Comparative assessment of the apoptotic potential of silver nanoparticles synthesized by Bacillus tequilensis and Calocybe indica in MDA-MB-231 human breast cancer cells: targeting p53 for anticancer therapy.

Gurunathan S, Park JH, Han JW, Kim JH - Int J Nanomedicine (2015)

FTIR spectra of AgNPs synthesized by treating AgNO3 with culture supernatant of Bacillus tequilensis (A) and culture filtrate of milky mushroom (B).Abbreviations: AgNPs, silver nanoparticles; FTIR, Fourier transform infrared.
© Copyright Policy
Related In: Results  -  Collection

License
Show All Figures
getmorefigures.php?uid=PMC4494182&req=5

f3-ijn-10-4203: FTIR spectra of AgNPs synthesized by treating AgNO3 with culture supernatant of Bacillus tequilensis (A) and culture filtrate of milky mushroom (B).Abbreviations: AgNPs, silver nanoparticles; FTIR, Fourier transform infrared.
Mentions: FTIR spectra of the nanoparticles were recorded in order to identify the functional groups of biomolecules involved in the reduction and capping/stabilization of the synthesized nanoparticles.7Figure 3A shows the FTIR spectra of the B-AgNPs. The spectrum of AgNPs showed characteristic absorbance bands at 1,025, 1,380, 1,630, 2,920, and 3,410 cm−1. In the FTIR spectrum of nanoparticles, a strong absorbance peak was observed at 3,410 cm−1, suggesting the binding of silver ions with hydroxyl (–OH) groups. The broad spectrum of the 3,410 cm−1 FTIR peak was from the strong stretching vibrations of the OH functional group. The presence of proteins found in the culture supernatant of bacteria could be responsible for the reduction of metal ions to their corresponding metal nanoparticles. It is also possible that proteins/enzymes play a role in the reduction of metal ions by the oxidation of benzaldehyde (aldehyde groups) to carboxylic acids.44,45 A peak at 3,410 cm−1 results from stretching of the amide (N–H) bond of amino groups, and is indicative of bonded –OH groups. The strong absorption peak at 2,920 cm−1 could be assigned to –CH stretching vibrations of –CH3 and –CH2 functional groups. The peak at 1,650 cm−1 indicates the fingerprint region of CO, carbonyl (C–O), and O–H groups, which exist as functional groups in bacterial supernatant. The absorption peaks at 1,650 cm−1 could be attributed to the presence of C–O stretching in carboxyl groups coupled to the amide linkage in amide I. The band at 1,530 cm−1 is characteristic of amide II, and arises as a result of the N–H stretching modes of vibration in the amide linkage. The intense band at 1,065 cm−1 can be assigned to the C–N stretching vibrations of aliphatic amines. The FTIR study of B-AgNPs indicates that the carboxyl –OH, and N–H groups of culture supernatant from bacteria are mainly involved in the reduction of Ag+ to Ag0 nanoparticles.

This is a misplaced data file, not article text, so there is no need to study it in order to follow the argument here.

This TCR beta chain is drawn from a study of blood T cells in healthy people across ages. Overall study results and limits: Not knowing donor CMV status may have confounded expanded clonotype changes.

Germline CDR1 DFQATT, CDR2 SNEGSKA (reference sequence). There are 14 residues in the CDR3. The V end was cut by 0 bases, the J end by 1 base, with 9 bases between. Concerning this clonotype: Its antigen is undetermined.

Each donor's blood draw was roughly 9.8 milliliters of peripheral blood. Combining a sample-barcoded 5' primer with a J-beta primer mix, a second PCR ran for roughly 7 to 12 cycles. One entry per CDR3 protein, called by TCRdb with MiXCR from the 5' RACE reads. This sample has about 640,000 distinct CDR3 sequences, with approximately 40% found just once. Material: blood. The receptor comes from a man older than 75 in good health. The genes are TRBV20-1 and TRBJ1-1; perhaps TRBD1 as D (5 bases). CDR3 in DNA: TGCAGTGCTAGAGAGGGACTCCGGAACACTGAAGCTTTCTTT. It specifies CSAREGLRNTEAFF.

Bottom Line: This is especially true in the area of nanomedicine, due to physicochemical properties, such as mechanical, chemical, magnetic, optical, and electrical properties, compared with bulk materials.The first goal of this study was to produce silver nanoparticles (AgNPs) using two different biological resources as reducing agents, Bacillus tequilensis and Calocybe indica.Cells pretreated with pifithrin-alpha were protected from p53-mediated AgNPs-induced toxicity.

View Article: PubMed Central - PubMed

Affiliation: Department of Animal Biotechnology, Konkuk University, Seoul, Republic of Korea.

ABSTRACT

Background: Recently, the use of nanotechnology has been expanding very rapidly in diverse areas of research, such as consumer products, energy, materials, and medicine. This is especially true in the area of nanomedicine, due to physicochemical properties, such as mechanical, chemical, magnetic, optical, and electrical properties, compared with bulk materials. The first goal of this study was to produce silver nanoparticles (AgNPs) using two different biological resources as reducing agents, Bacillus tequilensis and Calocybe indica. The second goal was to investigate the apoptotic potential of the as-prepared AgNPs in breast cancer cells. The final goal was to investigate the role of p53 in the cellular response elicited by AgNPs.

Methods: The synthesis and characterization of AgNPs were assessed by various analytical techniques, including ultraviolet-visible (UV-vis) spectroscopy, X-ray diffraction (XRD), Fourier transform infrared (FTIR) spectroscopy, dynamic light scattering (DLS), and transmission electron microscopy (TEM). The apoptotic efficiency of AgNPs was confirmed using a series of assays, including cell viability, leakage of lactate dehydrogenase (LDH), production of reactive oxygen species (ROS), DNA fragmentation, mitochondrial membrane potential, and Western blot.

Results: The absorption spectrum of the yellow AgNPs showed the presence of nanoparticles. XRD and FTIR spectroscopy results confirmed the crystal structure and biomolecules involved in the synthesis of AgNPs. The AgNPs derived from bacteria and fungi showed distinguishable shapes, with an average size of 20 nm. Cell viability assays suggested a dose-dependent toxic effect of AgNPs, which was confirmed by leakage of LDH, activation of ROS, and terminal deoxynucleotidyl transferase dUTP nick end labeling (TUNEL)-positive cells in MDA-MB-231 breast cancer cells. Western blot analyses revealed that AgNPs induce cellular apoptosis via activation of p53, p-Erk1/2, and caspase-3 signaling, and downregulation of Bcl-2. Cells pretreated with pifithrin-alpha were protected from p53-mediated AgNPs-induced toxicity.

Conclusion: We have demonstrated a simple approach for the synthesis of AgNPs using the novel strains B. tequilensis and C. indica, as well as their mechanism of cell death in a p53-dependent manner in MDA-MB-231 human breast cancer cells. The present findings could provide insight for the future development of a suitable anticancer drug, which may lead to the development of novel nanotherapeutic molecules for the treatment of cancers.

No MeSH data available.


Related in: MedlinePlus